Twenty years since 1991 have been wasted, stated Makarov. The Russian military continued to prepare mass armies armed with outdated weapons. Makarov commended the US-led coalition’s use of modern intelligence-gathering, command and control systems and precision-guided weapons against the Russian-armed forces of Colonel Gaddafi, while Russian forces do not have such capabilities or an understanding of how to use them. Makarov complained that General Staff officers were forced to hastily put together military reforms plans without any help from Russia’s numerous active service military theoreticians and were often blundering by using “trial and error methods.” To effectively meet new threats Russia needs new ideas, weapons and soldiers (VPK, March 30).
Makarov acknowledged the “new structure of the armed forces,” was designed to be filled by contract soldiers or kontraktniki. At present the ranks are filled with conscripts that serve for one year and cannot be properly trained to form a combat ready modern force. Makarov denied the defense ministry was responsible for reducing conscript service in 2008 from 2 years to one – “this was not our initiative.” The reduction of conscript service was promoted by the Kremlin as a way to reduce the traditional hazing of soldiers in the barracks and subsequent draft dodging by making service more acceptable. The project has utterly failed. According to the Chief Military Prosecutor, Sergei Fridinsky, discipline is plummeting and hazing is increasing, while conscripts from different parts of Russia “are forming ethnic gangs that are criminalizing military units” (Interfax, March 25).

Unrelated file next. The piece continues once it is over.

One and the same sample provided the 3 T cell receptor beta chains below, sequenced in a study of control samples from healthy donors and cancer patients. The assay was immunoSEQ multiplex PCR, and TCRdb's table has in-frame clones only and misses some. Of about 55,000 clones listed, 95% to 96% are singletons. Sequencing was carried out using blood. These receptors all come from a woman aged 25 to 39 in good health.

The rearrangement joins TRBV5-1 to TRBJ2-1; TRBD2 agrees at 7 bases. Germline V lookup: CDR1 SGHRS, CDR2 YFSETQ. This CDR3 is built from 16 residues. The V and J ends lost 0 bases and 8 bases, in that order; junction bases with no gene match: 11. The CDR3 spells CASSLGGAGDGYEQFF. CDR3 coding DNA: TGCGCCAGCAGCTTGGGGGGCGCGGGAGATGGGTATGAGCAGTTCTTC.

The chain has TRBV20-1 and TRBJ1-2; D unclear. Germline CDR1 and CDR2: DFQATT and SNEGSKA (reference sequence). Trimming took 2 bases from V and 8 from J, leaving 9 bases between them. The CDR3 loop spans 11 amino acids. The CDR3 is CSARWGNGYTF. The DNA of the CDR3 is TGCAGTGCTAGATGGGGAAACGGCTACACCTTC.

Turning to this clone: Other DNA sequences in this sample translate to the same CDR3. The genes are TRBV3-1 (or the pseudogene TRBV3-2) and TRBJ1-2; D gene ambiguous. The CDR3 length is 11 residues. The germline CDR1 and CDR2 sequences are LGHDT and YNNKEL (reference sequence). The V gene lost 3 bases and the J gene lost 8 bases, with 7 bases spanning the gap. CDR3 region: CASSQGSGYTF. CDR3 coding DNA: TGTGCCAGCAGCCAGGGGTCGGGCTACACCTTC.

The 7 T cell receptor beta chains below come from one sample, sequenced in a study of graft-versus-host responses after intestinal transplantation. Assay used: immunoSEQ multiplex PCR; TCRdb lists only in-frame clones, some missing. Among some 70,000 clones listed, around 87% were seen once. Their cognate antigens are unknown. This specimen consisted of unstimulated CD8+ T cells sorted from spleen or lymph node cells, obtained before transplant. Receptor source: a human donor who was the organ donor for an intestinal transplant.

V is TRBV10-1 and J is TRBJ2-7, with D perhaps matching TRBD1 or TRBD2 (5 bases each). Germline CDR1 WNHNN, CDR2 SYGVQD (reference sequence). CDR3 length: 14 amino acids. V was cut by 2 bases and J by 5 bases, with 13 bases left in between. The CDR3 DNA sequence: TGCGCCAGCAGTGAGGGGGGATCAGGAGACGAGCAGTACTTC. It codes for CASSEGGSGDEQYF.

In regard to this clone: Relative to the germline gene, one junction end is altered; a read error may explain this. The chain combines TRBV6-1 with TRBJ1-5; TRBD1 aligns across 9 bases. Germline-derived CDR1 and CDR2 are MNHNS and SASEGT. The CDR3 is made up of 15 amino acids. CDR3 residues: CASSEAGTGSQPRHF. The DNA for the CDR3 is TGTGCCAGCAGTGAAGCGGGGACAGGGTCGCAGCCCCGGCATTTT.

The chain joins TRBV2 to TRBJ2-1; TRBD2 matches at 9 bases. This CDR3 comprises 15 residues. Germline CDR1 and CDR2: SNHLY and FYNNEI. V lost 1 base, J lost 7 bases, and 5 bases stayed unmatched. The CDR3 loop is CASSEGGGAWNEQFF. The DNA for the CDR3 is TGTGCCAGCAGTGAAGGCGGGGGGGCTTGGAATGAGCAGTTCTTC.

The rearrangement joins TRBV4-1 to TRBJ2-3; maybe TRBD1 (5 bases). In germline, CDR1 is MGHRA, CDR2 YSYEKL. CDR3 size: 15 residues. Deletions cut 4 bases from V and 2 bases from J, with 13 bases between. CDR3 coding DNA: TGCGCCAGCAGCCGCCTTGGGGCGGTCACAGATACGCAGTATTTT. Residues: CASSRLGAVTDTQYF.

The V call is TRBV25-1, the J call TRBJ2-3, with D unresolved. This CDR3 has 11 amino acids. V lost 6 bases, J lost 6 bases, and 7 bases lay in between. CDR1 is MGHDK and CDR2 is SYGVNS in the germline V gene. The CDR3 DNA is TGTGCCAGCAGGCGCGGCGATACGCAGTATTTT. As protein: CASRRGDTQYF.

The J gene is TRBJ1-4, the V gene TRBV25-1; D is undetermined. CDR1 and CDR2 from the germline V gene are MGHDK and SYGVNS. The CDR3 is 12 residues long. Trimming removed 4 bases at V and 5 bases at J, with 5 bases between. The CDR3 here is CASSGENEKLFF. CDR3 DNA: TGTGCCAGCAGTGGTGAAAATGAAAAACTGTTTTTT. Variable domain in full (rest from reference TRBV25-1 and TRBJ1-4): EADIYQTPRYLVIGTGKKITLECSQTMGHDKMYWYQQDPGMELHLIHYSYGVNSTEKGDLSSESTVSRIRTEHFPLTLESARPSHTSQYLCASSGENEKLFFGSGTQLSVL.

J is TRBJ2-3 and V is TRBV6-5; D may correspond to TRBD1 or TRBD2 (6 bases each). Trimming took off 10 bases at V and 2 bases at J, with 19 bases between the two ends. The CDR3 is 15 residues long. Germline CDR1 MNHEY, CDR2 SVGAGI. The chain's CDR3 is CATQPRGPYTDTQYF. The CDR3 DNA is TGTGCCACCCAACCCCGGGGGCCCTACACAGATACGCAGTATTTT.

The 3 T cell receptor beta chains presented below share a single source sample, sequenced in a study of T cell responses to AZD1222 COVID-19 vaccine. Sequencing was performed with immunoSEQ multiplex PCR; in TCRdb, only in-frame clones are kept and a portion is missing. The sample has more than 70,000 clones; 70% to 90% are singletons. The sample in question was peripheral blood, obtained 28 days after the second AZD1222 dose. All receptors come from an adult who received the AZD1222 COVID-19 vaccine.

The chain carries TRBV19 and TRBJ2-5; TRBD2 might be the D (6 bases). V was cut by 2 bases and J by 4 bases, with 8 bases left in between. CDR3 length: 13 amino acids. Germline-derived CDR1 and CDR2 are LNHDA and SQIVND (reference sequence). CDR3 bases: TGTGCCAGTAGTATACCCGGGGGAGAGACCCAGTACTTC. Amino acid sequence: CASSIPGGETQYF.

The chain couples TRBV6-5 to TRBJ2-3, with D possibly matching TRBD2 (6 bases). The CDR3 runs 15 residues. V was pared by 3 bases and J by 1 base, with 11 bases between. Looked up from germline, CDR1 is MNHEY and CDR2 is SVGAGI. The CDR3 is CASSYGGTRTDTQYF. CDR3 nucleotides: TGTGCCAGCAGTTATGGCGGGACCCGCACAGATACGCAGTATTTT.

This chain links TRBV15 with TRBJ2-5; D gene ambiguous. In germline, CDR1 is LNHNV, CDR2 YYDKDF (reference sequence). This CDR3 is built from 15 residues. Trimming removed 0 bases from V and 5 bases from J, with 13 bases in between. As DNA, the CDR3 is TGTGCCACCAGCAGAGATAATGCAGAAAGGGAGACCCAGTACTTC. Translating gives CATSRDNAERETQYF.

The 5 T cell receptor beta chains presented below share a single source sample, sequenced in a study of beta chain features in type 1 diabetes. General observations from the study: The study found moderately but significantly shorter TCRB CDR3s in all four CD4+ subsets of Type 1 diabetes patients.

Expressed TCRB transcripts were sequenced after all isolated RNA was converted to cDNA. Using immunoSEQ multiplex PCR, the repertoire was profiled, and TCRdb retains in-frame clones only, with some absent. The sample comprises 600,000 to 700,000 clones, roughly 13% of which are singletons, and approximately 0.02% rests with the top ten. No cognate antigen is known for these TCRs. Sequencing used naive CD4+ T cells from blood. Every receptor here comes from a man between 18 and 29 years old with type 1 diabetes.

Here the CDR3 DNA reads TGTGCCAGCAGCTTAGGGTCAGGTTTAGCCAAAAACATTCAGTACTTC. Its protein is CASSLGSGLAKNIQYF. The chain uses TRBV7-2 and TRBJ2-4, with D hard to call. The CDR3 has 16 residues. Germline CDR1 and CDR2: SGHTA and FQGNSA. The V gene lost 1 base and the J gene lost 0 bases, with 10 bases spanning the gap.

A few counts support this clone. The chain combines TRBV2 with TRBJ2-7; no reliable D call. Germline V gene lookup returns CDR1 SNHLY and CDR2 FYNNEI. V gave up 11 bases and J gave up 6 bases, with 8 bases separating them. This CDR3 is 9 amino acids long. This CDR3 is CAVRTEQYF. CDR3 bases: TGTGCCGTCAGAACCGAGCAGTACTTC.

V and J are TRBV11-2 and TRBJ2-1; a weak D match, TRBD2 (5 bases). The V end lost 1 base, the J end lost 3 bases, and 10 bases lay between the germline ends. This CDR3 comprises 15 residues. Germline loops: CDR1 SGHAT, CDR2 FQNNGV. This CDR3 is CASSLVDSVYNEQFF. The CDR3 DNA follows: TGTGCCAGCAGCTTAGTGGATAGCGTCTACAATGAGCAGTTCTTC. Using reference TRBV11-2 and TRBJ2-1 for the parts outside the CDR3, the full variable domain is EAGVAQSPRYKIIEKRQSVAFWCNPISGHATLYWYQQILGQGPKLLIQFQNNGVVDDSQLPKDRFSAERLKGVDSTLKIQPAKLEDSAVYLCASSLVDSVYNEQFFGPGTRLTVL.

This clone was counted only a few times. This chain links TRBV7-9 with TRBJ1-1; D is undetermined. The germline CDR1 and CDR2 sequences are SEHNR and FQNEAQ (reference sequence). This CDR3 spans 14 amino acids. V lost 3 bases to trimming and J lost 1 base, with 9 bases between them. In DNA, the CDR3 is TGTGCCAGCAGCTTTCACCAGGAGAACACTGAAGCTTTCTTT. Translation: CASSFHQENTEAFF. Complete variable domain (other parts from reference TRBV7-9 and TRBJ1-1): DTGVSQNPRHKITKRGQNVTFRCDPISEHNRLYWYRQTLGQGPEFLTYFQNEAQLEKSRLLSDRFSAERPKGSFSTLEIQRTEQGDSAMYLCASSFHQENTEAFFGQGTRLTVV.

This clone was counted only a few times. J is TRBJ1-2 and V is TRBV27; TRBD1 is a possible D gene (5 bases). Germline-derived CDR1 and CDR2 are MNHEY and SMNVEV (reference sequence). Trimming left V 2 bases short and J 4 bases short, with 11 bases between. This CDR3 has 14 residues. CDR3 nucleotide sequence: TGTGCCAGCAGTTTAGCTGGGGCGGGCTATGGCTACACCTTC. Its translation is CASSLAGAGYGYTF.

Medvedev has approved an increase of the number of officers to 220,000 and contract personnel to 425,000 to change the present intolerable breakdown of combat readiness and discipline. According to Makarov the number of kontraktniki may further increase in the future as Russia moves in the direction of an all-volunteer force, taking the Polish military reform as an example. According to Makarov, in previous years conscript soldiers were coerced to sign contracts six months after enlisting. These forced kontraktniki en masse broke their contracts as soon their two year term of compulsory conscript service ended and they could leave units without being prosecuted as deserters. Makarov hopes that the drastic increase of contract military personnel pay in 2012 will facilitate finding and enlisting good quality kontraktniki using a newly formed recruitment system the details of which he did not disclose (VPK, March 30). The particulars of this recruitment system may not yet have been agreed since the Russian military has never had such service, but it is understood as essential to form a volunteer force.